E-collars are extremely effective communication tools and because of that are more efficient. More efficient doesn’t mean lazy. Think about the fact that you probably drive every day instead of walk or bike. It’s because it’s more efficient. Lazy is not training your dog at all. The SpotOn training plans suggest taking several weeks to condition your dog to the collar, encouraging owners to go at their dogs’ pace.


We humans experience aversive tools every single day. Fire alarms are aversive. The ding from your car when you wait too long to put your seatbelt on is aversive. Alarm clocks are aversive. In aversive therapy treatments, the idea is for the patient to associate something unpleasant with an unwanted behavior. As an example, someone trying to quit smoking may snap a rubber band worn around the wrist whenever they reach for their cigarettes.

High quality e-collars have a stimulation range that goes from 0-100. Once you find your dog’s working level, usually something under 10, a stimulation most humans cannot feel, it acts more like a pager. The correction comes when the handler needs the dog to take their focus off the distraction (squirrel, other dog, person, etc.) and bring their attention back to the handler or away from the thing they could harm or that could harm them.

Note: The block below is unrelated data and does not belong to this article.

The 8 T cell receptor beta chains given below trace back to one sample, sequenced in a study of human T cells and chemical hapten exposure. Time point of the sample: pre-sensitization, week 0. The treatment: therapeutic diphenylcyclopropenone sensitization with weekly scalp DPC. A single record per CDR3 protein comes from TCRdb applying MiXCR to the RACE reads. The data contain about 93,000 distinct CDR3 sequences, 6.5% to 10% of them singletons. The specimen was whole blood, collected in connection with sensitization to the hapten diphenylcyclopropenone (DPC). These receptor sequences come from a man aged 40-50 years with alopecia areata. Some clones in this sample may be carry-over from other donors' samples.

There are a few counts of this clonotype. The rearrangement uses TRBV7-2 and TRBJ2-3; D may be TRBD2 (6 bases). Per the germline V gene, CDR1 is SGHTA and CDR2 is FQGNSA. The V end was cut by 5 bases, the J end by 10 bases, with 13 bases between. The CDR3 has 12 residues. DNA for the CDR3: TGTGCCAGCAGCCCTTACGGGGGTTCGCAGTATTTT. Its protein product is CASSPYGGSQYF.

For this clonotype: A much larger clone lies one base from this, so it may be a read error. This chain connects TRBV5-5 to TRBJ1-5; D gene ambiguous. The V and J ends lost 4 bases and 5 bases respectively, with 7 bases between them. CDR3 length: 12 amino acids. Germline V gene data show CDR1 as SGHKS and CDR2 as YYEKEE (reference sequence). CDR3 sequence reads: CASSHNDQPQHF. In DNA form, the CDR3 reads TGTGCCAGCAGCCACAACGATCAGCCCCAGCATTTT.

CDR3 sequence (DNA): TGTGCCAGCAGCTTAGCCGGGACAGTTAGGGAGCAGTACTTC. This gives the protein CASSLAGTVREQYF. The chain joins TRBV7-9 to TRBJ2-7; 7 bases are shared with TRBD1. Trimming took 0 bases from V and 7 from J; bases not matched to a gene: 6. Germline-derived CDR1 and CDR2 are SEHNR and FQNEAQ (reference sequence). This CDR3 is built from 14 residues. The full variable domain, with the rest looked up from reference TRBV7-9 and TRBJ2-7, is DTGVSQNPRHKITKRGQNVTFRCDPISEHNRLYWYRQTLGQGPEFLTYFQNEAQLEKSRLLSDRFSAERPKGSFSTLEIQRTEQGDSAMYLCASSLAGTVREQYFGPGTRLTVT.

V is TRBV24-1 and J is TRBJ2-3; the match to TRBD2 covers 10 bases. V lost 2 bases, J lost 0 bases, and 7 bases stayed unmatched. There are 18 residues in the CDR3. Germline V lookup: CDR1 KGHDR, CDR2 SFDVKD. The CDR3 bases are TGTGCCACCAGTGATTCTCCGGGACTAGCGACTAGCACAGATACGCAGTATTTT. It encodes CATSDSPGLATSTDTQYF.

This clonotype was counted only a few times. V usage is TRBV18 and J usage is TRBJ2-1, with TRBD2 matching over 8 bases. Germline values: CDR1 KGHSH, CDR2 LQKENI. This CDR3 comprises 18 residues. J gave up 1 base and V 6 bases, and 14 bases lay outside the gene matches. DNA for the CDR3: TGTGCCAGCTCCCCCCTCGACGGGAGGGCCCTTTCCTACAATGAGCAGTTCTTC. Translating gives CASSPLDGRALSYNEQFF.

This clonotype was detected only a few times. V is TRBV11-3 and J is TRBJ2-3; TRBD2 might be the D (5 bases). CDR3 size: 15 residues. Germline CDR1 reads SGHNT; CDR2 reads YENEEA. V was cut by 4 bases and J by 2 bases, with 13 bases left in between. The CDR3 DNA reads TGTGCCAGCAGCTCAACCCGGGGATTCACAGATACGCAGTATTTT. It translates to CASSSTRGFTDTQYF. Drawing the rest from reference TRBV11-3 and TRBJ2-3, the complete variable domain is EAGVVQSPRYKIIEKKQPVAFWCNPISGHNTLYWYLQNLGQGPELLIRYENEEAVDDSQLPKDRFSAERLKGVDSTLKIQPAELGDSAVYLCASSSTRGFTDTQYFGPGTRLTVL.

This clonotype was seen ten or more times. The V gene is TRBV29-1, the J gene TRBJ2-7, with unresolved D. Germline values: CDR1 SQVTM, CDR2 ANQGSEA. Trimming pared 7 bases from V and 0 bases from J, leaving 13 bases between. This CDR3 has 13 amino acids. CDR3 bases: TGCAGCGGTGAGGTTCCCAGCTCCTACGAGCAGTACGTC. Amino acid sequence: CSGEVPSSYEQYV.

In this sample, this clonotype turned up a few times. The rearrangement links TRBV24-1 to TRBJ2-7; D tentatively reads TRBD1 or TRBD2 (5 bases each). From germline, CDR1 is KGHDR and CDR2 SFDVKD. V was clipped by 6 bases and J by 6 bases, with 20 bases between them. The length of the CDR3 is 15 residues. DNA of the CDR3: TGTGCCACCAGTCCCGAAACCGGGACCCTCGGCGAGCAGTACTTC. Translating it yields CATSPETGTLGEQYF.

Modern, high quality e-collars use TENS technology to deliver stimulation to a dog. Physical therapists use TENS on patients to reduce pain and muscle spasms associated with various injuries and conditions, including arthritis, endometriosis, and sports injuries. TENS stands for transcutaneous electrical nerve stimulation and alleviates pain through the delivery of a mild electrical current. Mind you, there are poor quality e-collars on the market today. They are generally sold in pet stores and are very inexpensive. These will cause pain. 

5. “It Will Ruin My Relationship with My Dog”

I can tell you first hand this is not the case. Many dog owners turn to e-collars as a last resort, only after they have exhausted all other methods of training. The relationship between a frustrated dog and owner is already strained. When the training methods you’ve been trying aren’t working and you can’t stand your dog, or you can’t leave the house with them, and the quality of life for both you and your dog are suffering, then continuing to try the same thing won’t help.